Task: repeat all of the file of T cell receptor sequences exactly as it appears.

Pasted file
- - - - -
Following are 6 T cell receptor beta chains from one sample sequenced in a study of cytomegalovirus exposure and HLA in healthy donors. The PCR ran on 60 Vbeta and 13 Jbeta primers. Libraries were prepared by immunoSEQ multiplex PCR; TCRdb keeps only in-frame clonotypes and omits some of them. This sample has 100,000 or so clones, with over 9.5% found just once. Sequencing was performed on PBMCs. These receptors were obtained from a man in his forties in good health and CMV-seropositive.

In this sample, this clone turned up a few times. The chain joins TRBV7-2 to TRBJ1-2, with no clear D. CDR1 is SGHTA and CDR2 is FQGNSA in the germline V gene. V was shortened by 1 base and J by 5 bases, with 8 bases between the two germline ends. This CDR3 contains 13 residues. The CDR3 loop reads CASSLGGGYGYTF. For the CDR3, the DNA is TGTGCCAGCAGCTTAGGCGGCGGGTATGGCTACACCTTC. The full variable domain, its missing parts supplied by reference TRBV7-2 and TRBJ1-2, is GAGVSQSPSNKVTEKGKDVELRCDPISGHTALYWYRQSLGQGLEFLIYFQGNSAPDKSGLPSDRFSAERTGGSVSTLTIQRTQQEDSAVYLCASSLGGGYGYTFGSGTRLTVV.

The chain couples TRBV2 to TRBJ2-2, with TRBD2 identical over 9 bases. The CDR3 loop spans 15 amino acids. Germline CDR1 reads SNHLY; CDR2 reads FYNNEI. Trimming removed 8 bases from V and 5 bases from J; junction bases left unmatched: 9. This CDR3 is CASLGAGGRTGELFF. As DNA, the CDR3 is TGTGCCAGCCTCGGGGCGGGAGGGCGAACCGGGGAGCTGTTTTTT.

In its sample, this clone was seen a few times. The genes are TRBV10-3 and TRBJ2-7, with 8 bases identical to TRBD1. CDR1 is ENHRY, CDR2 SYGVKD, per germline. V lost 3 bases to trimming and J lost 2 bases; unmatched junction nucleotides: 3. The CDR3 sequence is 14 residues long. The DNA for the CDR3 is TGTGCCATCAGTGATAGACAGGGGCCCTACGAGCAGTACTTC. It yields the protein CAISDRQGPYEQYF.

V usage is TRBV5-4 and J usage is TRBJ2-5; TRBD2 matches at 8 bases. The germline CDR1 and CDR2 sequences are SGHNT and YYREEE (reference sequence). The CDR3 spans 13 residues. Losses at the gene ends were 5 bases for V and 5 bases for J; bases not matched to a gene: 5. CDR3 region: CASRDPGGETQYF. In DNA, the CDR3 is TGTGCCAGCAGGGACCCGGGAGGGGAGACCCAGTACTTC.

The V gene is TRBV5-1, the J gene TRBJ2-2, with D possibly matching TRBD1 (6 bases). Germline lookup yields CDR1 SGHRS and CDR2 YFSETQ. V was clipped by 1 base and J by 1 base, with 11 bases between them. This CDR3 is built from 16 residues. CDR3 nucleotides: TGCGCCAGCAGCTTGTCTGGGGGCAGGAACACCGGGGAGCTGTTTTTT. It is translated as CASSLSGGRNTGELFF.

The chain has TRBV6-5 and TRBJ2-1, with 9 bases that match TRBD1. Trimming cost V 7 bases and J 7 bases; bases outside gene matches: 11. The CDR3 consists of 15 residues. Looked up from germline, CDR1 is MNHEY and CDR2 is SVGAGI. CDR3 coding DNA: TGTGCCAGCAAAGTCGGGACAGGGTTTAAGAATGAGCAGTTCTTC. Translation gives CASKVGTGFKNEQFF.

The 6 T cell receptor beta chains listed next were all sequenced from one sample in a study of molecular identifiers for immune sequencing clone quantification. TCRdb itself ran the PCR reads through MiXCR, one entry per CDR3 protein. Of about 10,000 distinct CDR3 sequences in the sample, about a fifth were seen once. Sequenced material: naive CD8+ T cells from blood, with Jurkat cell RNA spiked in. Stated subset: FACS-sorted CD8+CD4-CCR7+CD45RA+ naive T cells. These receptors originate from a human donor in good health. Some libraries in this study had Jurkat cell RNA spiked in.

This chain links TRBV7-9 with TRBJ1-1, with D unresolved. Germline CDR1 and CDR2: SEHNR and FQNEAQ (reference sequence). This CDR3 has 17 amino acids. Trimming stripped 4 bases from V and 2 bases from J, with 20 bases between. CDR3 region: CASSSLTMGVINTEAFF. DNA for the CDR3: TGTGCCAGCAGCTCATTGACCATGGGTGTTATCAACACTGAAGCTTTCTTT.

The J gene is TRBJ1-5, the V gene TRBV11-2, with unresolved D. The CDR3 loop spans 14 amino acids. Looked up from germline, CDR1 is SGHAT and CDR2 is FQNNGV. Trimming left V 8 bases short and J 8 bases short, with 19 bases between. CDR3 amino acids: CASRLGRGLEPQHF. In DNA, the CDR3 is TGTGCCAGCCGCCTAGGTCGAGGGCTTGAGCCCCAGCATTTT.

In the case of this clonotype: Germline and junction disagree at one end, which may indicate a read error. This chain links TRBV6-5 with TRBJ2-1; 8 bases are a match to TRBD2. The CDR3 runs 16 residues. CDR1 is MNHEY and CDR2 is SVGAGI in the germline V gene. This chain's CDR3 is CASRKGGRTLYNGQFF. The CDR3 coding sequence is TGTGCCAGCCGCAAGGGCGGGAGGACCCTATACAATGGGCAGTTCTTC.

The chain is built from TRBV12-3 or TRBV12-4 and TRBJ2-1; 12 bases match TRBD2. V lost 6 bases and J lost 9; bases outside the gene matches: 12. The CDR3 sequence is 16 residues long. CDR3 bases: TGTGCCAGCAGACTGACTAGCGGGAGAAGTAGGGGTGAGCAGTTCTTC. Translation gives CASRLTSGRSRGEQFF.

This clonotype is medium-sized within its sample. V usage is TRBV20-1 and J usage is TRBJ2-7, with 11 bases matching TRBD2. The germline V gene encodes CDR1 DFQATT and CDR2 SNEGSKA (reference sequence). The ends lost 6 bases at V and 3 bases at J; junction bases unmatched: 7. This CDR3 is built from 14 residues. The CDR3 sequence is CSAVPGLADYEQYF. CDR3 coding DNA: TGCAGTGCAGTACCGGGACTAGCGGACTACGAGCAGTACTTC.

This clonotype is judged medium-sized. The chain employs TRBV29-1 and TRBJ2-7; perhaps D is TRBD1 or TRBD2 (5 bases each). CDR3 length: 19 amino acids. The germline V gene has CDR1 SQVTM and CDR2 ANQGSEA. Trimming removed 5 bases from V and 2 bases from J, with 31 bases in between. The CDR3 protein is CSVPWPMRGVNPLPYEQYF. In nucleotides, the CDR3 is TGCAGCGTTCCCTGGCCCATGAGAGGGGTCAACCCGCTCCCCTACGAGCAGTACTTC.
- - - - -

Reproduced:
Following are 6 T cell receptor beta chains from one sample sequenced in a study of cytomegalovirus exposure and HLA in healthy donors. The PCR ran on 60 Vbeta and 13 Jbeta primers. Libraries were prepared by immunoSEQ multiplex PCR; TCRdb keeps only in-frame clonotypes and omits some of them. This sample has 100,000 or so clones, with over 9.5% found just once. Sequencing was performed on PBMCs. These receptors were obtained from a man in his forties in good health and CMV-seropositive.

In this sample, this clone turned up a few times. The chain joins TRBV7-2 to TRBJ1-2, with no clear D. CDR1 is SGHTA and CDR2 is FQGNSA in the germline V gene. V was shortened by 1 base and J by 5 bases, with 8 bases between the two germline ends. This CDR3 contains 13 residues. The CDR3 loop reads CASSLGGGYGYTF. For the CDR3, the DNA is TGTGCCAGCAGCTTAGGCGGCGGGTATGGCTACACCTTC. The full variable domain, its missing parts supplied by reference TRBV7-2 and TRBJ1-2, is GAGVSQSPSNKVTEKGKDVELRCDPISGHTALYWYRQSLGQGLEFLIYFQGNSAPDKSGLPSDRFSAERTGGSVSTLTIQRTQQEDSAVYLCASSLGGGYGYTFGSGTRLTVV.

The chain couples TRBV2 to TRBJ2-2, with TRBD2 identical over 9 bases. The CDR3 loop spans 15 amino acids. Germline CDR1 reads SNHLY; CDR2 reads FYNNEI. Trimming removed 8 bases from V and 5 bases from J; junction bases left unmatched: 9. This CDR3 is CASLGAGGRTGELFF. As DNA, the CDR3 is TGTGCCAGCCTCGGGGCGGGAGGGCGAACCGGGGAGCTGTTTTTT.

In its sample, this clone was seen a few times. The genes are TRBV10-3 and TRBJ2-7, with 8 bases identical to TRBD1. CDR1 is ENHRY, CDR2 SYGVKD, per germline. V lost 3 bases to trimming and J lost 2 bases; unmatched junction nucleotides: 3. The CDR3 sequence is 14 residues long. The DNA for the CDR3 is TGTGCCATCAGTGATAGACAGGGGCCCTACGAGCAGTACTTC. It yields the protein CAISDRQGPYEQYF.

V usage is TRBV5-4 and J usage is TRBJ2-5; TRBD2 matches at 8 bases. The germline CDR1 and CDR2 sequences are SGHNT and YYREEE (reference sequence). The CDR3 spans 13 residues. Losses at the gene ends were 5 bases for V and 5 bases for J; bases not matched to a gene: 5. CDR3 region: CASRDPGGETQYF. In DNA, the CDR3 is TGTGCCAGCAGGGACCCGGGAGGGGAGACCCAGTACTTC.

The V gene is TRBV5-1, the J gene TRBJ2-2, with D possibly matching TRBD1 (6 bases). Germline lookup yields CDR1 SGHRS and CDR2 YFSETQ. V was clipped by 1 base and J by 1 base, with 11 bases between them. This CDR3 is built from 16 residues. CDR3 nucleotides: TGCGCCAGCAGCTTGTCTGGGGGCAGGAACACCGGGGAGCTGTTTTTT. It is translated as CASSLSGGRNTGELFF.

The chain has TRBV6-5 and TRBJ2-1, with 9 bases that match TRBD1. Trimming cost V 7 bases and J 7 bases; bases outside gene matches: 11. The CDR3 consists of 15 residues. Looked up from germline, CDR1 is MNHEY and CDR2 is SVGAGI. CDR3 coding DNA: TGTGCCAGCAAAGTCGGGACAGGGTTTAAGAATGAGCAGTTCTTC. Translation gives CASKVGTGFKNEQFF.

The 6 T cell receptor beta chains listed next were all sequenced from one sample in a study of molecular identifiers for immune sequencing clone quantification. TCRdb itself ran the PCR reads through MiXCR, one entry per CDR3 protein. Of about 10,000 distinct CDR3 sequences in the sample, about a fifth were seen once. Sequenced material: naive CD8+ T cells from blood, with Jurkat cell RNA spiked in. Stated subset: FACS-sorted CD8+CD4-CCR7+CD45RA+ naive T cells. These receptors originate from a human donor in good health. Some libraries in this study had Jurkat cell RNA spiked in.

This chain links TRBV7-9 with TRBJ1-1, with D unresolved. Germline CDR1 and CDR2: SEHNR and FQNEAQ (reference sequence). This CDR3 has 17 amino acids. Trimming stripped 4 bases from V and 2 bases from J, with 20 bases between. CDR3 region: CASSSLTMGVINTEAFF. DNA for the CDR3: TGTGCCAGCAGCTCATTGACCATGGGTGTTATCAACACTGAAGCTTTCTTT.

The J gene is TRBJ1-5, the V gene TRBV11-2, with unresolved D. The CDR3 loop spans 14 amino acids. Looked up from germline, CDR1 is SGHAT and CDR2 is FQNNGV. Trimming left V 8 bases short and J 8 bases short, with 19 bases between. CDR3 amino acids: CASRLGRGLEPQHF. In DNA, the CDR3 is TGTGCCAGCCGCCTAGGTCGAGGGCTTGAGCCCCAGCATTTT.

In the case of this clonotype: Germline and junction disagree at one end, which may indicate a read error. This chain links TRBV6-5 with TRBJ2-1; 8 bases are a match to TRBD2. The CDR3 runs 16 residues. CDR1 is MNHEY and CDR2 is SVGAGI in the germline V gene. This chain's CDR3 is CASRKGGRTLYNGQFF. The CDR3 coding sequence is TGTGCCAGCCGCAAGGGCGGGAGGACCCTATACAATGGGCAGTTCTTC.

The chain is built from TRBV12-3 or TRBV12-4 and TRBJ2-1; 12 bases match TRBD2. V lost 6 bases and J lost 9; bases outside the gene matches: 12. The CDR3 sequence is 16 residues long. CDR3 bases: TGTGCCAGCAGACTGACTAGCGGGAGAAGTAGGGGTGAGCAGTTCTTC. Translation gives CASRLTSGRSRGEQFF.

This clonotype is medium-sized within its sample. V usage is TRBV20-1 and J usage is TRBJ2-7, with 11 bases matching TRBD2. The germline V gene encodes CDR1 DFQATT and CDR2 SNEGSKA (reference sequence). The ends lost 6 bases at V and 3 bases at J; junction bases unmatched: 7. This CDR3 is built from 14 residues. The CDR3 sequence is CSAVPGLADYEQYF. CDR3 coding DNA: TGCAGTGCAGTACCGGGACTAGCGGACTACGAGCAGTACTTC.

This clonotype is judged medium-sized. The chain employs TRBV29-1 and TRBJ2-7; perhaps D is TRBD1 or TRBD2 (5 bases each). CDR3 length: 19 amino acids. The germline V gene has CDR1 SQVTM and CDR2 ANQGSEA. Trimming removed 5 bases from V and 2 bases from J, with 31 bases in between. The CDR3 protein is CSVPWPMRGVNPLPYEQYF. In nucleotides, the CDR3 is TGCAGCGTTCCCTGGCCCATGAGAGGGGTCAACCCGCTCCCCTACGAGCAGTACTTC.